AuReus System – Solar panels made of vegetable waste

AuReus System - Solar panels made of vegetable waste

AuReus System – Solar panels made of vegetable waste.
 
Carvey Ehren Maigue, an engineering student at Mapua University in the Philippine capital of Manila, has developed thin rubbers. They generate energy from ultraviolet rays. Traditional photovoltaic panels work only when exposed directly to the sun. On cloudy days, their energy production efficiency drops. The young inventor, on the other hand, created a material that converts UV rays directly into energy. Capable of penetrating clouds. The new material is even able to capture rays that are reflected from other surfaces.
AuReus technology (so named in reference to the Latin term aurora borealis, which means northern lights). It is based on molecules responsible for bioluminescence, which occur, among others, in in chlorophyll. Maigue extracted them from plant waste purchased from farmers. Their crops are being destroyed by weather disturbances caused by climate change.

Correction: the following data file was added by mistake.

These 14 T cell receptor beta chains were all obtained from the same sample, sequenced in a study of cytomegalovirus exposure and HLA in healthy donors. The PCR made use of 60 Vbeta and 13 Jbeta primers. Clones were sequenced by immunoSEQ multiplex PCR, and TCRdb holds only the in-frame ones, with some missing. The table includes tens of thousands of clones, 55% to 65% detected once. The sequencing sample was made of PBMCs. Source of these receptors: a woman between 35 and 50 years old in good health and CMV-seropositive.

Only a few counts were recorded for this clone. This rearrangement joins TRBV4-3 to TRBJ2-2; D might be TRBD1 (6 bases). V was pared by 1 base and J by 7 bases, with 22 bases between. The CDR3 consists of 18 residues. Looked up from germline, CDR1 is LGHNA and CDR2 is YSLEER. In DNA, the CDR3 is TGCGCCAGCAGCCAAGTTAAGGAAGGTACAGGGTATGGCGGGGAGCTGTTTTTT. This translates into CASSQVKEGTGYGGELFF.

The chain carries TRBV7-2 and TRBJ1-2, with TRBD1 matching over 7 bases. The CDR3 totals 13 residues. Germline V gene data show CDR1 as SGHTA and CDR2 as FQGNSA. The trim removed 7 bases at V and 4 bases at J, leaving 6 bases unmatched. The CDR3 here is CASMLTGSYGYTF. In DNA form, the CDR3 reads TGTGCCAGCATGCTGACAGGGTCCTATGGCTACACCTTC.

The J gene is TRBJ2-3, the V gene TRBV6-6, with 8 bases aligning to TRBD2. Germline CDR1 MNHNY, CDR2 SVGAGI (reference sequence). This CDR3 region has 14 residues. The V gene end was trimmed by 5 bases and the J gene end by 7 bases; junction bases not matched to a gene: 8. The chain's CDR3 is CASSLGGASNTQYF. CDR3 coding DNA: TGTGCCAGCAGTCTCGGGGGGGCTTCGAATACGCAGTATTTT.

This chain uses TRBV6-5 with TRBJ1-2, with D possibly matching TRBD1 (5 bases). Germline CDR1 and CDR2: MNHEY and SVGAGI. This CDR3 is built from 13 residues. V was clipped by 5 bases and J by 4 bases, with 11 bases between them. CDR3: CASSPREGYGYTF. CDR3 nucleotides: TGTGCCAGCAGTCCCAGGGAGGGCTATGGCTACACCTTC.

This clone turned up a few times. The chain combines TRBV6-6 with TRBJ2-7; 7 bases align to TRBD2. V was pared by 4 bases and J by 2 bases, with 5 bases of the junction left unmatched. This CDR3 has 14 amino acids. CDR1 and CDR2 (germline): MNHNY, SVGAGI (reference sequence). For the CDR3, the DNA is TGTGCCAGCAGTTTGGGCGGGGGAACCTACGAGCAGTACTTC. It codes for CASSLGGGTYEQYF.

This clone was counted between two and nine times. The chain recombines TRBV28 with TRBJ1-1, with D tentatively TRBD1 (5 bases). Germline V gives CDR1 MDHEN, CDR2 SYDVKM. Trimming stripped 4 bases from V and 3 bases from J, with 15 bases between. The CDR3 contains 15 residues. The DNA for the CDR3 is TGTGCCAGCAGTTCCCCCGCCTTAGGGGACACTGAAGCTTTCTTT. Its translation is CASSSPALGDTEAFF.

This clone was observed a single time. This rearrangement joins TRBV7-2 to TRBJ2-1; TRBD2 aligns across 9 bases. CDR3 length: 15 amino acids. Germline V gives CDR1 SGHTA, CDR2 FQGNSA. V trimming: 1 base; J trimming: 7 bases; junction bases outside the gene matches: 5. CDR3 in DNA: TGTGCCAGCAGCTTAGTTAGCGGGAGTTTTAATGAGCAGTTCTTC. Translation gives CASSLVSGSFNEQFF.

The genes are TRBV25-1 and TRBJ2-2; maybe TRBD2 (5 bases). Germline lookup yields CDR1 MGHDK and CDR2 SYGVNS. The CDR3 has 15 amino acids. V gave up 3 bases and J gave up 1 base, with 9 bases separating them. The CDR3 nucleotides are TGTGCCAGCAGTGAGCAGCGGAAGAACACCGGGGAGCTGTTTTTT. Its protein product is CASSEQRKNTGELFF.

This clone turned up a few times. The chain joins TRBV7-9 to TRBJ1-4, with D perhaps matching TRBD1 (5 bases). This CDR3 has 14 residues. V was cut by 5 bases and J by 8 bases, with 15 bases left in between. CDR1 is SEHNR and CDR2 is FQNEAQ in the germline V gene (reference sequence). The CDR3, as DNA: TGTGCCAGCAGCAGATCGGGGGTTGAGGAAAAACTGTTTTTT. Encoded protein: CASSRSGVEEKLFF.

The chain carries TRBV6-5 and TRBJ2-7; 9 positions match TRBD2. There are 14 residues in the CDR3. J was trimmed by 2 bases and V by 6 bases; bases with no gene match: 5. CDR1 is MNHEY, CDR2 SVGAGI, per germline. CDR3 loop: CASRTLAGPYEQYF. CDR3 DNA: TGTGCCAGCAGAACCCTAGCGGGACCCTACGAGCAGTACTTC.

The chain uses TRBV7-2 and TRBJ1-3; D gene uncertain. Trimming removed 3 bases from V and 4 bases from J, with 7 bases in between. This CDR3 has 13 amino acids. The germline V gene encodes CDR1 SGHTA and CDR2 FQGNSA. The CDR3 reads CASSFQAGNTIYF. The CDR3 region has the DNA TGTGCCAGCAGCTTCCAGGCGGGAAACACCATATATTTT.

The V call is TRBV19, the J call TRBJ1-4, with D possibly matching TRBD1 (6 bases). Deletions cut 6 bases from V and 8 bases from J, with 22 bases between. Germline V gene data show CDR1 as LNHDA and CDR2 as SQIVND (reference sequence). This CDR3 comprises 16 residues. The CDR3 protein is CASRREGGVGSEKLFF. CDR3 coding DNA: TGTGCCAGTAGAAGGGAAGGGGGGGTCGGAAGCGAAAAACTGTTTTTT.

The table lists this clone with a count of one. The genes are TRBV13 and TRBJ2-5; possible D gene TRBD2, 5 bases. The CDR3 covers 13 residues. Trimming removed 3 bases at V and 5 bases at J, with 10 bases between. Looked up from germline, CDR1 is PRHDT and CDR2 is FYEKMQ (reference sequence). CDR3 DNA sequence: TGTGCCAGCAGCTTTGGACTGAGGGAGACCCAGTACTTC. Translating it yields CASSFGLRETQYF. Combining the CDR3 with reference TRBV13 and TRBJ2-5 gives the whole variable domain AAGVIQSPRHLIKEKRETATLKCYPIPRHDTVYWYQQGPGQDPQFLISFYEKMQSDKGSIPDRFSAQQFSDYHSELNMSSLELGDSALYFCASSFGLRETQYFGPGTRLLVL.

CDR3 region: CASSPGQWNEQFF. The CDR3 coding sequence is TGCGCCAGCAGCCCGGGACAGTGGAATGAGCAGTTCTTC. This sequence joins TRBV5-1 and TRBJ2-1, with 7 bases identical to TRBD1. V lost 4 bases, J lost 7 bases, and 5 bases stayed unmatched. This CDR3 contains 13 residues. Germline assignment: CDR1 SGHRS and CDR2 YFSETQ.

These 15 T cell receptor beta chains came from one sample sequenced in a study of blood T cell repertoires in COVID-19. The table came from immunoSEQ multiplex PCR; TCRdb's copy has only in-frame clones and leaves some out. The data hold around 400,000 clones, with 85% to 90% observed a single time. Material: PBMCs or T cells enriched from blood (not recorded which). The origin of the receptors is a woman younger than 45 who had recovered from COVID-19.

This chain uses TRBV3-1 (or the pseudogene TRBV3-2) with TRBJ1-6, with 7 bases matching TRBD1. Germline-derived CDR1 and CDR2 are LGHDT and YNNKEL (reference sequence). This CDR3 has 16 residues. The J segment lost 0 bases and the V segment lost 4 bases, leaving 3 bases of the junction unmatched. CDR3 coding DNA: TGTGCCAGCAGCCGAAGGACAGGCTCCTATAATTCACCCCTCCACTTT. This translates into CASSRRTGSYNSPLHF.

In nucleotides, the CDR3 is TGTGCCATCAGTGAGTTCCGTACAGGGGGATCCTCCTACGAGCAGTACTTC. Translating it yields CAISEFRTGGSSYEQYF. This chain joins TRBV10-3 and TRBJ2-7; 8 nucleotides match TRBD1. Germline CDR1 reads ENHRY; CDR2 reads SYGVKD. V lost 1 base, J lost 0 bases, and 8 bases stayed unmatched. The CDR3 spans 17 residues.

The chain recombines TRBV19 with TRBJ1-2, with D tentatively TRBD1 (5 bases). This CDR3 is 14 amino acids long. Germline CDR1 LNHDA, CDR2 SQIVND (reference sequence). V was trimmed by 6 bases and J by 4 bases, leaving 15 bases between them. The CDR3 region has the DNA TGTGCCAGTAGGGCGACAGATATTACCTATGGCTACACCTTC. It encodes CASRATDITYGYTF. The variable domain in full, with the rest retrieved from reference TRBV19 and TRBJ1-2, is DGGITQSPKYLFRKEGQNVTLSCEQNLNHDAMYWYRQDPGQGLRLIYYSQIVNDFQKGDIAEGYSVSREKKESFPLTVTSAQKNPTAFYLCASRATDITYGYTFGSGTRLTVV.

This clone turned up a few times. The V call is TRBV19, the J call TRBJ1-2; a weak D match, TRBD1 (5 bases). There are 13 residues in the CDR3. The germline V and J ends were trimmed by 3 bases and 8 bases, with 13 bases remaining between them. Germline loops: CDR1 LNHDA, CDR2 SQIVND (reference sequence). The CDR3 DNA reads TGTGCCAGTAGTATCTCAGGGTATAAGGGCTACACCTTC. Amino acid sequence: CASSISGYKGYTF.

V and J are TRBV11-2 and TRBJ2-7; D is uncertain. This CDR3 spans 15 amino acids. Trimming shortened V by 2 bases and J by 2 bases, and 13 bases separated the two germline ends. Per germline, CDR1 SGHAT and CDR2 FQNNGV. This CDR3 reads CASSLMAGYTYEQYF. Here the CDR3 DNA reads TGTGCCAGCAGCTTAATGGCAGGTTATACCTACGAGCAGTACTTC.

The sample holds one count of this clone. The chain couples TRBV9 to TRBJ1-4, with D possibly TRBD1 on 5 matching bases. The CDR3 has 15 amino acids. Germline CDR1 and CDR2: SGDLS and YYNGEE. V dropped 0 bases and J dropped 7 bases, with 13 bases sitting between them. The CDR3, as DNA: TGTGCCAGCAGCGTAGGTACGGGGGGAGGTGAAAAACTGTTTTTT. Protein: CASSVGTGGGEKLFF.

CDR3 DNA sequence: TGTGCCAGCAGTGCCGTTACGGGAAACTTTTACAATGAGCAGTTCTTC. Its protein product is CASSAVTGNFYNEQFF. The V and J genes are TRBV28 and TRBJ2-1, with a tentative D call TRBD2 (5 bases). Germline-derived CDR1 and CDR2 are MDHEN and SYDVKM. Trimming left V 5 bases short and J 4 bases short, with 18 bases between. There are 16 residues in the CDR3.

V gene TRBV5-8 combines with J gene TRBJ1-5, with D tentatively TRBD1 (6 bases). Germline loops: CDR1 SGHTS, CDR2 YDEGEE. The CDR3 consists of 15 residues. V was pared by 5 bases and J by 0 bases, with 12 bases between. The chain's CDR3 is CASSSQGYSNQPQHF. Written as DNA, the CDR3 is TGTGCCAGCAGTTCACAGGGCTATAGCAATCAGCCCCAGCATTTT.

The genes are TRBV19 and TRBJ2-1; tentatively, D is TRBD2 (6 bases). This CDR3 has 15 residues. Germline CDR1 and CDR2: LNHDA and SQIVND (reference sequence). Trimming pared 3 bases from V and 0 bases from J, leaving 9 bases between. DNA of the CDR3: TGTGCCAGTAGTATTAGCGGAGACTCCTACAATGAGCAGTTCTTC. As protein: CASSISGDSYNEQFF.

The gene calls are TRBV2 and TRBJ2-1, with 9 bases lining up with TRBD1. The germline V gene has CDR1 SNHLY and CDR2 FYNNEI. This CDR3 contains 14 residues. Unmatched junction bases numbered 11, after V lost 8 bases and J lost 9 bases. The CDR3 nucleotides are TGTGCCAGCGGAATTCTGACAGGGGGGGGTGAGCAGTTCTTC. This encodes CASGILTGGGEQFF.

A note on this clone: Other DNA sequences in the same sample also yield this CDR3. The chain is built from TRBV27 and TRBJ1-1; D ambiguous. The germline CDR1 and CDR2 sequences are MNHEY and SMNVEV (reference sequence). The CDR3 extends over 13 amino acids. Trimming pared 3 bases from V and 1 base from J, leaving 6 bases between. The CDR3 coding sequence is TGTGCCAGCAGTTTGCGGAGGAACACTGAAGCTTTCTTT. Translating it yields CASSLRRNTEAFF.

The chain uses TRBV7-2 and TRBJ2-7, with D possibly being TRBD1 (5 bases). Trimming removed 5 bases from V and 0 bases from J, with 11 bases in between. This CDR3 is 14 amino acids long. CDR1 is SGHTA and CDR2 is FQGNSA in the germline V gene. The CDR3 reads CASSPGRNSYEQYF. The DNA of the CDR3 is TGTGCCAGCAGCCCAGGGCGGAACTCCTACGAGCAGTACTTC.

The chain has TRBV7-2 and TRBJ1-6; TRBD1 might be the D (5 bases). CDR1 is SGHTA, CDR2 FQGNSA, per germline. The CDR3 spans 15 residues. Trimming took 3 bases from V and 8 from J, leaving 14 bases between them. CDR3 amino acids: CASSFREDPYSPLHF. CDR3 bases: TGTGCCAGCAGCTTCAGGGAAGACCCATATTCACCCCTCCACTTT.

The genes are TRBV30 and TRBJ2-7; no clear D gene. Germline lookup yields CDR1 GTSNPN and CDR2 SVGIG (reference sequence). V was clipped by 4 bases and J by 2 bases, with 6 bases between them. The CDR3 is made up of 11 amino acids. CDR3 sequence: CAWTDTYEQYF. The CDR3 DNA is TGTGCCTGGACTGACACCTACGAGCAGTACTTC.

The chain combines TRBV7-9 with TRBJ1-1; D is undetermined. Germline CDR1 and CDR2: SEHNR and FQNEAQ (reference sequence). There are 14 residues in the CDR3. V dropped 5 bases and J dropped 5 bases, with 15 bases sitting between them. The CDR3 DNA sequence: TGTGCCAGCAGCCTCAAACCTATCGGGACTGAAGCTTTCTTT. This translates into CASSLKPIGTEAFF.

The ability of these compounds is to convert UV rays into visible light. Such light is captured. But they are also converted into electricity by ordinary photovoltaic cells. They surround the outer part of this cladding.

The future plan of the young inventor is to change the AuReus substrate into threads, but also to form fabrics from them. Which are attached to vehicles and also to airplanes. 25 percent of the people of the Philippines live from agriculture. Between 2006 and 2013, over 6 million hectares of crops were destroyed by extreme weather events in the Philippines. AuReus produces energy about 50 percent of the time. Standard solar panels produce energy only about 15-20 percent of the time.

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